Category Archives: Civil War Culture

United Daughters of the Confederacy and Lost Cause Go Viral

Who says millennials aren’t interested in history? Back in September, during the height of the Confederate monument debate, I was contacted by Coleman Lowndes, who works on making short videos for the newsite, Vox. Coleman was hoping to put together a video on the United Daughters of the Confederacy and their influence on the Lost Cause that would offer some insight into the broader debate about the legacy of the Confederacy. Continue reading

What To Do About Confederate Monuments? Ask the Kids

I recently returned from a trip to Charleston, South Carolina, where I spent time with a group of high school students contending with the ongoing debate over Confederate monuments. Over the past two years I have worked with teachers and students from all over the country, but Charleston presented its own unique challenges. This is the city where the fire of secession was first kindled. Roughly 40 percent of the enslaved Africans brought to what became the United States arrived on nearby Sullivan’s Island. The first shots of the Civil War were fired at Fort Sumter, overlooking Charleston. Monuments celebrating the Confederate cause define the city’s commemorative landscape. They include a monument to John C. Calhoun, who famously boasted that the institution was nothing to apologize for, that it was a “positive good.” About a block away from the Calhoun monument on June 17, 2015, Dylann Roof murdered nine people during a prayer service at Emanuel African Methodist Episcopal Church.

You can read the rest of my latest op-ed at Bunk History.

Alabama’s Doug Jones Believes the War Caused the War

Looks like the Democratic candidate in Alabama’s Senate race has seen Ron Maxwell’s movie Gettysburg one too many times. Here is one of Jones’s recent political ads in which he reaches back into the nation’s reconciliationist memory of the Civil War.

Jones focuses on the desperate fight at Little Round Top on July 2, 1863 and introduces Colonels William C. Oates of Alabama and Joshua L. Chamberlain. According to Jones, “what brought those two men together…was war.” That was a nice sleight of hand on his part. “Two sides believing so strongly in their cause that they were willing to die for it.”

Jones hopes to bring this same spirit to Washington, D.C. if elected. If his understanding of history and memory is any indication of which Alabamians he will represent it is clear that it does not include African Americans.


Little Round Top, Gettysburg. Three times Col. William Oates of Alabama led the Confederate forces to take it. Running out of ammunition, Col. Joshua Chamberlain of Maine had his men fix bayonets to desperately repel the attack. What brought those two brave men, one from Alabama and one from Maine, together was war—two sides believing so strongly in their cause that they were willing to die for it. Those times are past, long ago, and our country is better for it. But now we fight too often over other matters. It seems as if we’re coming apart. I want to go to Washington and meet the representatives from Maine and those from every other state not on a battlefield, but to find common ground, because there’s honor in compromise and civility. To pull together as a people and get things done for Alabama. I’m Doug Jones and I approve this message, because on December 12, Alabama can lead the way.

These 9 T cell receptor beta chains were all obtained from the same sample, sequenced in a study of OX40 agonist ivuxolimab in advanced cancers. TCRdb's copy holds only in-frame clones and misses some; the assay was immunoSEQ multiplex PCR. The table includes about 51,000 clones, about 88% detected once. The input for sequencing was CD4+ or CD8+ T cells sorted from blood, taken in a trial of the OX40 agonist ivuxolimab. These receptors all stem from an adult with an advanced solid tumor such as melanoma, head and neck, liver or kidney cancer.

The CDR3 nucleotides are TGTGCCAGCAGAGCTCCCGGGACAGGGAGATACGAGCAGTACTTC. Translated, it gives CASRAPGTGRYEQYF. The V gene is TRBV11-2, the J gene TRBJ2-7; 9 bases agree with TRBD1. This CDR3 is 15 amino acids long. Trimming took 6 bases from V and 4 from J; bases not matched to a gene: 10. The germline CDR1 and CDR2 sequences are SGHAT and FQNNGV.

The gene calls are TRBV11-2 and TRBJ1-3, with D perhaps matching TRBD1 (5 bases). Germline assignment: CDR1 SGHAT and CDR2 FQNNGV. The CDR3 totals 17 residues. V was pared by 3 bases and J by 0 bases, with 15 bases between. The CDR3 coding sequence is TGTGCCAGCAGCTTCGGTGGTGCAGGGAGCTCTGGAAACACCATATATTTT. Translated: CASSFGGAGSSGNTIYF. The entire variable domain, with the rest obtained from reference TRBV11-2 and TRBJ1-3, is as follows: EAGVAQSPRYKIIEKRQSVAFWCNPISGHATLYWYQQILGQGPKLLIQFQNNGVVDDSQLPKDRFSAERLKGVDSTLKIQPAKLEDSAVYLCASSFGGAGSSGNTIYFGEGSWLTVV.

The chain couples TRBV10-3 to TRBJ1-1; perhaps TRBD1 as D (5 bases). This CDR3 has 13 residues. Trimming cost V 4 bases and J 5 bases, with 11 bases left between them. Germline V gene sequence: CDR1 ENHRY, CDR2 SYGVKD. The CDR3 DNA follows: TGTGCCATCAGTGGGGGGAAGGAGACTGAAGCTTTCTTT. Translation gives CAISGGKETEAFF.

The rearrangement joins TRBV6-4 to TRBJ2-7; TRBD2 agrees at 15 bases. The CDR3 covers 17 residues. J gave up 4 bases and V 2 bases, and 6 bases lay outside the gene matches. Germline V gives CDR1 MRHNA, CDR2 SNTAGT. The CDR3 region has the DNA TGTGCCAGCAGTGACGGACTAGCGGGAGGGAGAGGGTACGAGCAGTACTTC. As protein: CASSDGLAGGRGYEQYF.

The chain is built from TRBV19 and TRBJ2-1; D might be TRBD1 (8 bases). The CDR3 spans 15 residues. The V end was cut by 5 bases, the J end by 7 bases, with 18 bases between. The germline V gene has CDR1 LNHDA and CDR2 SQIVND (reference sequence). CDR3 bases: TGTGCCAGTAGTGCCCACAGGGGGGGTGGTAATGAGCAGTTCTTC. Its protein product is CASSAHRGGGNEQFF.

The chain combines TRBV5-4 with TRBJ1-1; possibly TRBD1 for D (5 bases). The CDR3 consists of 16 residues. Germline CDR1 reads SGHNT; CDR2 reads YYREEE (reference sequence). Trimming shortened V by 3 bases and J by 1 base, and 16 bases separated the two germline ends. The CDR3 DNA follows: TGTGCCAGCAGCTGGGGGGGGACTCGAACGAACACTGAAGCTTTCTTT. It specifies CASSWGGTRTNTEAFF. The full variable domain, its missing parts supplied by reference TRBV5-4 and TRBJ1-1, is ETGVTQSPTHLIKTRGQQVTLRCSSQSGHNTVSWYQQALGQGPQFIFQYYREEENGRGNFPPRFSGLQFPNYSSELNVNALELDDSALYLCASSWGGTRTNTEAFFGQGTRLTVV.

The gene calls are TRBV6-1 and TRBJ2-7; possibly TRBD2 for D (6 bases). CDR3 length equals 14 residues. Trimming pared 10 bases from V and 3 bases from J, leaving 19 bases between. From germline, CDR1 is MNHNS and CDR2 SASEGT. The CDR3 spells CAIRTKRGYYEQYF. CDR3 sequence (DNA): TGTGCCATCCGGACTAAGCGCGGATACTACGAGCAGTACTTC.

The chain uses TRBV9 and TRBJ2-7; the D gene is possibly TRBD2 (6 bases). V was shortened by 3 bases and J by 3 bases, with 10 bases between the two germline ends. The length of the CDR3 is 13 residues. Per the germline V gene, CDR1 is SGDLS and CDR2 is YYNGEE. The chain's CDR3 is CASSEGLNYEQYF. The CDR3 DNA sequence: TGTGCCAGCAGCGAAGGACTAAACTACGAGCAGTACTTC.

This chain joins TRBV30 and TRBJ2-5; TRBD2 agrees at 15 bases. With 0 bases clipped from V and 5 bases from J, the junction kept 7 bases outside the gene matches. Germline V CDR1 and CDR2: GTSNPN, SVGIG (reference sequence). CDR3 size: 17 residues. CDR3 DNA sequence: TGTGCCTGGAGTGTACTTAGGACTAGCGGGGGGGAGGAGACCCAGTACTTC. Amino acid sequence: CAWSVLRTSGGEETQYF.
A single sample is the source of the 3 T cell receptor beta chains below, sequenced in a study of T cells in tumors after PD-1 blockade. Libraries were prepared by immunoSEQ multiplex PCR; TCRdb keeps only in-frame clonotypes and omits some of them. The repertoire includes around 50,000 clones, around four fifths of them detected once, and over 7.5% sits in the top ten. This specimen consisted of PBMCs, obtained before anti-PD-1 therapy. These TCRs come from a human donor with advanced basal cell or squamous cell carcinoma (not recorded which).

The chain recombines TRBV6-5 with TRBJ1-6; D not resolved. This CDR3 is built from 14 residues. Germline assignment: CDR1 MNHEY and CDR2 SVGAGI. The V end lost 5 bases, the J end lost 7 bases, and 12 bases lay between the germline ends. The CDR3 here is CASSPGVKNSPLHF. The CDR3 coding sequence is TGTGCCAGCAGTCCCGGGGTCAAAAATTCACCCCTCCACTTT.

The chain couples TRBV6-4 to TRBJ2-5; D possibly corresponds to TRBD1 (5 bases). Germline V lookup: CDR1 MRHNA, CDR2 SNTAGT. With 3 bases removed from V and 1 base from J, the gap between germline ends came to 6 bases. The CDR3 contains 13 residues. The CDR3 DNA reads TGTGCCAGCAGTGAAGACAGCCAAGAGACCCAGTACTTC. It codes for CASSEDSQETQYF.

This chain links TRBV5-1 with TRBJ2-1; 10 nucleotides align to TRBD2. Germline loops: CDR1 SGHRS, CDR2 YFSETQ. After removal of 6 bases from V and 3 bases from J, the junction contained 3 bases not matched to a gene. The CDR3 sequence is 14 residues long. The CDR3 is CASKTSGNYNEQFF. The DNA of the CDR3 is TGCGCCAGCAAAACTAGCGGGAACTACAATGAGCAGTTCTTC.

Alabamians have one hell of a choice this year between Roy Moore and Doug Jones.

Correction: I agree with those of you who are pointing out what is, in fact, a false equivalence between Moore and Jones. Chalk this one up to writing much too early in the morning. Thanks for calling me on it.

Henry Louis Gates’s Betrayal of Bryant Gumbel and History

Bryant Gumbel woke up today believing that his great-grandfather briefly volunteered as a soldier in the Confederate army. Since the airing of Finding Your Roots on Tuesday evening tens of thousands of Americans now believe that the Confederate government recruited black soldiers into the army as early as the first two years of the war.

No one denies that mistakes will be made when doing historical research, but this is a different kind of mistake altogether. Americans are once again divided over the legacy of the Civil War and how it is remembered in public spaces throughout much of the former Confederacy. The staff should have been aware of this and taken extra steps to ensure that their research is sound. Continue reading

Dr. Samuel Loomis Meets Abraham Lincoln

I am a huge fan of John Carpenter’s Halloween series. It has become a sort of tradition for me every October to watch each film multiple times leading up to Halloween night. Yes, the first two in the series are by far the best, but I also enjoy some of the later installments, especially H20, which features the return of Jamie Lee Curtis. Continue reading